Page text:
Born on the 23rd of February 1892, the brilliant illustrator George Green’s sketches were a regular feature in The Liverpool Echo’s sports pages from 1925 to 1956. He did many sketches of Southport games and Southport players and here are just a few of those player sketches.
Born near Darlington in 1903, much travelled Lem (short for Leamon), joined Southport for the 1936/37 season and soon became a fans favourite. Surprisingly released by the club at the end of that season, such was the public outcry that he was quickly re-signed for the following season. As well as being a player, Lem also had a spell as Southport manager from June 1960 to March 1964 but sadly a lengthy illness forced him to resign his position. In July 1964, just four months after leaving the club, Lem passed away at Southport hospital aged just 60.
Born in Distington, Cumbria, in January 1902, Jimmy Cowen joined Southport at the start of the 1929/30 season after scoring 56 goals in one season for Barnoldswick two years earlier. He was a prolific scorer for Southport and earned the nickname “£1,000 Cowen” due to the importance of the goals he scored. In 1930/31 he scored the only goal of the game against Bradford Park Avenue in the FA Cup 5th Round which gave Southport a Quarter Final tie away to Everton, a game that ended badly as we lost 9-1. The following year another cup run saw Southport through to the 4th Round where we were drawn away to First Division Newcastle United. 50,155 were at St James Park to see Newcastle take the lead after 30 seconds but Southport fought back and on the half hour mark Jimmy Cowen scored the equaliser. It stayed 1-1 and the replay at Haig Avenue attracted a crowd of 20,010, still the record attendance at the ground. Again Newcastle took the lead but again Jimmy Cowen equalised and despite playing extra-time it stayed 1-1 which meant that a second replay, this time at a neutral venue, was needed. Hillsborough was the chosen ground and on the 1st of February 1932, 19,181 spectators saw Southport’s hopes of a giant-killing crushed as Newcastle ran out 9-0 winners.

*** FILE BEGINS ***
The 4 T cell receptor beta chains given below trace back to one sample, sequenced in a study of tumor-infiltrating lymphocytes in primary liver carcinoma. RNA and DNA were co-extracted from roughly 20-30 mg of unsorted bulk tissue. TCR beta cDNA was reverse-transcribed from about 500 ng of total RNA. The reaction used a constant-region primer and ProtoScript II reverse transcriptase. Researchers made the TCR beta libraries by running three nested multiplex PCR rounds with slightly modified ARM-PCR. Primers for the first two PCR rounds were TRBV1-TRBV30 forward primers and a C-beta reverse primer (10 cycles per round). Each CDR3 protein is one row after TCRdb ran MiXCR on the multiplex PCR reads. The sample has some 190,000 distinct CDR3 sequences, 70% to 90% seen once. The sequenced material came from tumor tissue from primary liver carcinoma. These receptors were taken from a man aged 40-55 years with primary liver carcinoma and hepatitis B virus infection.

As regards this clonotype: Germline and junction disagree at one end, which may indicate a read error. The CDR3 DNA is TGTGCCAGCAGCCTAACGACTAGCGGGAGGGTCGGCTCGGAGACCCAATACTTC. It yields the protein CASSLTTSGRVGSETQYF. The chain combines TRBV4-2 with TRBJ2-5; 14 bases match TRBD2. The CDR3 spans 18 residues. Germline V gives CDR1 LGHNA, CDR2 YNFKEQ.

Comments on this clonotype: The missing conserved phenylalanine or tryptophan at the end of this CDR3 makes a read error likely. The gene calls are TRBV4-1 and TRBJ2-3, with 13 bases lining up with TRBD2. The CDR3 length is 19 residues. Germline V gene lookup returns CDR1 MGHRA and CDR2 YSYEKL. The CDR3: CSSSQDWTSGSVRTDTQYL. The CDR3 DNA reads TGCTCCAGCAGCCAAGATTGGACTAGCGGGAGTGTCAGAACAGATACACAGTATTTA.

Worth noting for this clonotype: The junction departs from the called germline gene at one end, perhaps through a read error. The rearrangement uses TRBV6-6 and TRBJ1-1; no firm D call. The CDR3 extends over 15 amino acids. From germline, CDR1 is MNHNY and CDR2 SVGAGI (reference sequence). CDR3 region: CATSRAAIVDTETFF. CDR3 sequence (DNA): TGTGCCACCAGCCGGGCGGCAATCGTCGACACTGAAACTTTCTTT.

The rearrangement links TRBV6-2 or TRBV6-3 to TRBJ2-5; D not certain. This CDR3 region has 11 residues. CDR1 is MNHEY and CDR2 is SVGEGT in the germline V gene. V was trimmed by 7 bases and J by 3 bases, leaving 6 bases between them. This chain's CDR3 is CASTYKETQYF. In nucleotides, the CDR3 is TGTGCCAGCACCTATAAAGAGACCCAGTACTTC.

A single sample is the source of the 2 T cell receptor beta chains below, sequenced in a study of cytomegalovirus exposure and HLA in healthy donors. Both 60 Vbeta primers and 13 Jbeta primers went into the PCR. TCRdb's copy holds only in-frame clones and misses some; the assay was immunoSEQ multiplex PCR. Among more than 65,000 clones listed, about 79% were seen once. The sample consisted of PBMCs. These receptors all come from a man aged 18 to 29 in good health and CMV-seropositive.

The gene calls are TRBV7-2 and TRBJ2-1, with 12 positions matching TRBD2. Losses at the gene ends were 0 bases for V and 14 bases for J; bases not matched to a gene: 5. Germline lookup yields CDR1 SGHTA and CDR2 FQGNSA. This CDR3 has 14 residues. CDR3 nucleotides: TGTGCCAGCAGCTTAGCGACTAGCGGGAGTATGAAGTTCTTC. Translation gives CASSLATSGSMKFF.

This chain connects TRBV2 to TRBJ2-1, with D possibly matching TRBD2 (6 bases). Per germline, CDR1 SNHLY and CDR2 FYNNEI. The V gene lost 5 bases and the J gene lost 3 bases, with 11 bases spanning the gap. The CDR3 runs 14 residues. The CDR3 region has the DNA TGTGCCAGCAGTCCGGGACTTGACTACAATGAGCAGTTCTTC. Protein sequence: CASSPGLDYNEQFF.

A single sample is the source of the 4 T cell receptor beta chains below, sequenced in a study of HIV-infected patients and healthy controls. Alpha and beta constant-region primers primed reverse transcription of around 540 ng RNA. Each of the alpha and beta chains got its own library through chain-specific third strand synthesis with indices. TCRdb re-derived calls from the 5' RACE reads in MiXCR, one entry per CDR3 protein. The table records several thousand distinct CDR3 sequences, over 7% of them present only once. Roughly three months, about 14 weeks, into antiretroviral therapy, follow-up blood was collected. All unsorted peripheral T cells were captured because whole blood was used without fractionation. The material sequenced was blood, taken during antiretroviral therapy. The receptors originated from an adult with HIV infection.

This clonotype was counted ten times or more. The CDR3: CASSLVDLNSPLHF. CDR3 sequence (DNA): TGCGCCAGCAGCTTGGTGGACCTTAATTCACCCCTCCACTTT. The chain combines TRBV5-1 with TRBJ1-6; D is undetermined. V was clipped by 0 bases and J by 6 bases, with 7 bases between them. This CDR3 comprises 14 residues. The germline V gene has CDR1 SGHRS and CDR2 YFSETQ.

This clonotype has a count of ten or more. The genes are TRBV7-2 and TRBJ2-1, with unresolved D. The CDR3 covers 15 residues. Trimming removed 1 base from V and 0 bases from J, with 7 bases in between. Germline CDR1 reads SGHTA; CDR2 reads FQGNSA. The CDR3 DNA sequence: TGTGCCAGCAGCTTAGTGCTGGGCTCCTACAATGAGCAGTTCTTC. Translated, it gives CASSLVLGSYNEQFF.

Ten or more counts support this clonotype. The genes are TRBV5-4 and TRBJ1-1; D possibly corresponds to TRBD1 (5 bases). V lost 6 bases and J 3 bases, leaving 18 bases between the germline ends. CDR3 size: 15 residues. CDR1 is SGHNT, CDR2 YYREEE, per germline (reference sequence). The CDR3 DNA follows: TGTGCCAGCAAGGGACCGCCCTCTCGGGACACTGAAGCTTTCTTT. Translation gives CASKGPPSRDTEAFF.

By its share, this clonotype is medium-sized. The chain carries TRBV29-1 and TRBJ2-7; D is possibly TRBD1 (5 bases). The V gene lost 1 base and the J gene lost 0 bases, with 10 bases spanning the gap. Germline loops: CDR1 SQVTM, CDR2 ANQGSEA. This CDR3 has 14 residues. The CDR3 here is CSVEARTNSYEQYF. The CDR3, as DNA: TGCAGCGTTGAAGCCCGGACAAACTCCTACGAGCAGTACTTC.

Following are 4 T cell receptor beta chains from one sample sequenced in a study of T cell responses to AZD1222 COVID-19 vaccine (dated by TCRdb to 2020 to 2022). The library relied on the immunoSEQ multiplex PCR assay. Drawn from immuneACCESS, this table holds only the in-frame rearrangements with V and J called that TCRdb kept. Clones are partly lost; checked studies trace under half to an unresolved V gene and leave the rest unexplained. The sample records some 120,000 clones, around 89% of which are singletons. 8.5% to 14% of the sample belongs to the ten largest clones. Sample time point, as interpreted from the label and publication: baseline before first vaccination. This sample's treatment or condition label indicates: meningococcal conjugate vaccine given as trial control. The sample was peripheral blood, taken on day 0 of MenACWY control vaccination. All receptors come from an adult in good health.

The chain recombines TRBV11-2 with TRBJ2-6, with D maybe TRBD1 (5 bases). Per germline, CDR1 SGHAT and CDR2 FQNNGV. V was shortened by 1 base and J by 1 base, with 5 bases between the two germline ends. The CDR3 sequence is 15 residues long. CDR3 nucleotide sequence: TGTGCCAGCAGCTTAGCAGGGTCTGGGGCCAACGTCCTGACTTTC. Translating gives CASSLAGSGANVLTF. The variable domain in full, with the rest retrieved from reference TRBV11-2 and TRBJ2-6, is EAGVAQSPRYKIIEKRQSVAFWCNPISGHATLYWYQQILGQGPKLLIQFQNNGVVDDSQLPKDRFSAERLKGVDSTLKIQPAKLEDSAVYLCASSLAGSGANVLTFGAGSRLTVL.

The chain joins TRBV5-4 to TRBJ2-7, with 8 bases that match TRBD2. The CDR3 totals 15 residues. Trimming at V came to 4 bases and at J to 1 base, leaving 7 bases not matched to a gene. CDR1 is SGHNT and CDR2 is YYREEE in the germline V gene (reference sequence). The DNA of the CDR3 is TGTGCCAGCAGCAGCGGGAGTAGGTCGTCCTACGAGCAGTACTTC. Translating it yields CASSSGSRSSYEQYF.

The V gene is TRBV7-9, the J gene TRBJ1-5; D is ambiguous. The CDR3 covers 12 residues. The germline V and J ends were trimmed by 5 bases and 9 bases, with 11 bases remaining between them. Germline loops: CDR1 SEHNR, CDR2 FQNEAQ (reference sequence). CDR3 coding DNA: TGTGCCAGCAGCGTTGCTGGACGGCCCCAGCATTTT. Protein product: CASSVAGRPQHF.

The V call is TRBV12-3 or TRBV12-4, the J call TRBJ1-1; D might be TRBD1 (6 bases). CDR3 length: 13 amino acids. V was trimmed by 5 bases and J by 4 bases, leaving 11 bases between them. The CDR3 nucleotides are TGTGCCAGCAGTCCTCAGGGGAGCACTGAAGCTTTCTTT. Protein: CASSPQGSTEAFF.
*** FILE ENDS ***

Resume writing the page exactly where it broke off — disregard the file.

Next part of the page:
Joe first attracted attention whilst at Lancaster City by scoring 4 goals in 18 minutes in a game against Great Harwood. The following season, whilst still at Lancaster, he scored hat-tricks in three consecutive games earning the nickname “Hat-trick Patrick”.
He joined Southport in 1936/37 and in the three seasons before the outbreak of World War One scored an impressive 101 goals in 152 appearances whilst his 118 consecutive League appearances was a then club record.
Goal-keeper Matt Middleton arrived at Southport from North-Eastern side Bolden Colliery in time for the start of the 1931/32 season. He made a big impression in the FA Cup games against Newcastle and followed that up by being so impressive in Southport’s pre-season 1933 trial game that Sunderland signed him up on the day. He stayed at Sunderland for six years, playing mainly in the Reserves, before joining Plymouth shortly before the War.